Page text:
The only positive type of voluntourism I see, is when someone goes abroad and teaches the locals a new skill that will improve their lives.  We all know the old expression: “Don’t give them fish, teach them to fish”.

Why do you travel alone? Do you think people are generally afraid of doing it?

In many ways, travelling alone can be a very deep spiritual practice. For me, travelling is highly spiritual and it’s a way of challenging myself, find new aspects of my personality and find out I’m actually braver than I thought I was.

It’s all about getting out of my comfort zone and becoming a better person. One of the biggest lessons is learning the meaning of detachment, live with very few material things. We need very little to be happy.  I wrote a famous article that focuses exactly on being a solo traveller.

What is the most amazing experience you had while travelling?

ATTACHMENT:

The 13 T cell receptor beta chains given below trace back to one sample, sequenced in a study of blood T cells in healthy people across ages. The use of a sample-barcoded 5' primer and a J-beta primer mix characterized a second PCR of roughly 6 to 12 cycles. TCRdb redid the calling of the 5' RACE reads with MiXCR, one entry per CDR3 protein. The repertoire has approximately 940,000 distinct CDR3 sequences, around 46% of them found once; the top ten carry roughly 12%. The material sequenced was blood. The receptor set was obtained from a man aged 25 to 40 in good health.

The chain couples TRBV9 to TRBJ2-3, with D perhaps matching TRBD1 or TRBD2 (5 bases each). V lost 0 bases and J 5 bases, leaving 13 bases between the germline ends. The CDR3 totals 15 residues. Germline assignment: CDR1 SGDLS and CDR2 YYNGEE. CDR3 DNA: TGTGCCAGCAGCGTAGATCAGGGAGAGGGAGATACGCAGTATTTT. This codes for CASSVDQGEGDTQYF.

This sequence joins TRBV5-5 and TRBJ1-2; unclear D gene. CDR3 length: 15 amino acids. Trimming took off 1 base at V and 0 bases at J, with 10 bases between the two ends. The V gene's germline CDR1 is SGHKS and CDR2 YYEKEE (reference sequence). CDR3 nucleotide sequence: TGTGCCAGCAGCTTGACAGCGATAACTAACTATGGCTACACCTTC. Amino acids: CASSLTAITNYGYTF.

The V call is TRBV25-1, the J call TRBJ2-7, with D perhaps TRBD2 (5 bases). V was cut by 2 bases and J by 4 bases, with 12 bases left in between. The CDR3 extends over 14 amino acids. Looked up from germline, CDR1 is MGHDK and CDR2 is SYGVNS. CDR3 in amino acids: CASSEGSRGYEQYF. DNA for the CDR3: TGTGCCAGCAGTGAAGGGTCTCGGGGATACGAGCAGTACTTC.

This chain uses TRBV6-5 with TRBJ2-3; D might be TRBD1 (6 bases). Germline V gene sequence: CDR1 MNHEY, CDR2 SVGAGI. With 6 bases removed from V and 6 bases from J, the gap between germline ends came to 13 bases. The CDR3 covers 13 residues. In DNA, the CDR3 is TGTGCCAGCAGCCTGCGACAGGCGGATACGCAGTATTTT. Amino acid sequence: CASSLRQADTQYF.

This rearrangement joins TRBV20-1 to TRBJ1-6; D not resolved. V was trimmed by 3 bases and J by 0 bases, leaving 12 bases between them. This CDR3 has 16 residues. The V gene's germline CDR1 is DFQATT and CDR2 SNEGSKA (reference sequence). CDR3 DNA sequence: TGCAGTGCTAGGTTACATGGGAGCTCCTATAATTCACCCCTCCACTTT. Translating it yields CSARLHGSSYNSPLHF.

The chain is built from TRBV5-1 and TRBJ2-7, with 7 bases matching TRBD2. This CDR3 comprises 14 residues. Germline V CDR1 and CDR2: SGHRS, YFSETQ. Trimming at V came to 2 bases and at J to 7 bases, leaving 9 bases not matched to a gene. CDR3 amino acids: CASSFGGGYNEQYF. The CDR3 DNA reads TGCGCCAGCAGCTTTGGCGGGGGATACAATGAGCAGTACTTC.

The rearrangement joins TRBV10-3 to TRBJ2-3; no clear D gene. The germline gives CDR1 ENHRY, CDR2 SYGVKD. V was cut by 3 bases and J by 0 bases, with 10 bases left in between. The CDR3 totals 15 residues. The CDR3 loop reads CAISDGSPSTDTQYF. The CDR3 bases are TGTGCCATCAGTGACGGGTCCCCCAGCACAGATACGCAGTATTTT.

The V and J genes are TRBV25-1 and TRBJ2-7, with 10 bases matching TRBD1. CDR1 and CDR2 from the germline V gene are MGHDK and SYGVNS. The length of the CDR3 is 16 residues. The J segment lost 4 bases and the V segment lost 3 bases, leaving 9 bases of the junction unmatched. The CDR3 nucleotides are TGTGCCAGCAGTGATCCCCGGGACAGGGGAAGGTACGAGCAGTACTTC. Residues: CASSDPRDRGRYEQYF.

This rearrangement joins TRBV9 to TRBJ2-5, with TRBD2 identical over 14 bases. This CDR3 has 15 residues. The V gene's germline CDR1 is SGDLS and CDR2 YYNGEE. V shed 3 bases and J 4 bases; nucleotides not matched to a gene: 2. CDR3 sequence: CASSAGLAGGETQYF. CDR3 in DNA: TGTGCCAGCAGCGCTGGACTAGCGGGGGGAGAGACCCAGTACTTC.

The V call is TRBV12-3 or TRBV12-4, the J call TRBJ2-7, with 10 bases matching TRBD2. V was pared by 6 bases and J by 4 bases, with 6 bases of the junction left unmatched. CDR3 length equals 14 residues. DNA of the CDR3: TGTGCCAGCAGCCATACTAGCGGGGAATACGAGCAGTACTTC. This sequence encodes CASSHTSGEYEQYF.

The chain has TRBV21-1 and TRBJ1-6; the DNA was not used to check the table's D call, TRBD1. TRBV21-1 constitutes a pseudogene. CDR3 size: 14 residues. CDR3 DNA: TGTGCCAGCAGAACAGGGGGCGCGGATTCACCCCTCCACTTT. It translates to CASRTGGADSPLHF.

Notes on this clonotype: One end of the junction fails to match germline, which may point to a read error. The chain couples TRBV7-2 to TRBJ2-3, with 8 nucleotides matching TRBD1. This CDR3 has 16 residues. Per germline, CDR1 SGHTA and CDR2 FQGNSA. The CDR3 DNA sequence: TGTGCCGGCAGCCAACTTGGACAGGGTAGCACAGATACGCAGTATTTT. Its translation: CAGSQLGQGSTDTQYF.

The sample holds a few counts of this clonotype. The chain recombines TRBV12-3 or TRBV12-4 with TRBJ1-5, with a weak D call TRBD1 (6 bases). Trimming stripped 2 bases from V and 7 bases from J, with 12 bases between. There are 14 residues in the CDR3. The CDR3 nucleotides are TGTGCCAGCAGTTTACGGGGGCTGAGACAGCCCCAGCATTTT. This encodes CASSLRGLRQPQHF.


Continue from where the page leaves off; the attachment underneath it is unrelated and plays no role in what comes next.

That’s a hard one, since every time I’m out there I go through amazing experiences. I’ll have to name two: One was visiting the Buddhai tree in Bodhgaya (India). For the ones who don’t know what that is, it’s the place and the tree where the Buddha got enlightened. Seeing that massive tree in front of my eyes, was really touching.

Another amazing experience was probably snorkeling with a massive wild turtle in the Andaman Islands. Wild animals are so majestic. Swimming side by side with fish who were as big as me and that turtle was something very special.

Can you give us and our readers some tips on how travel consciously?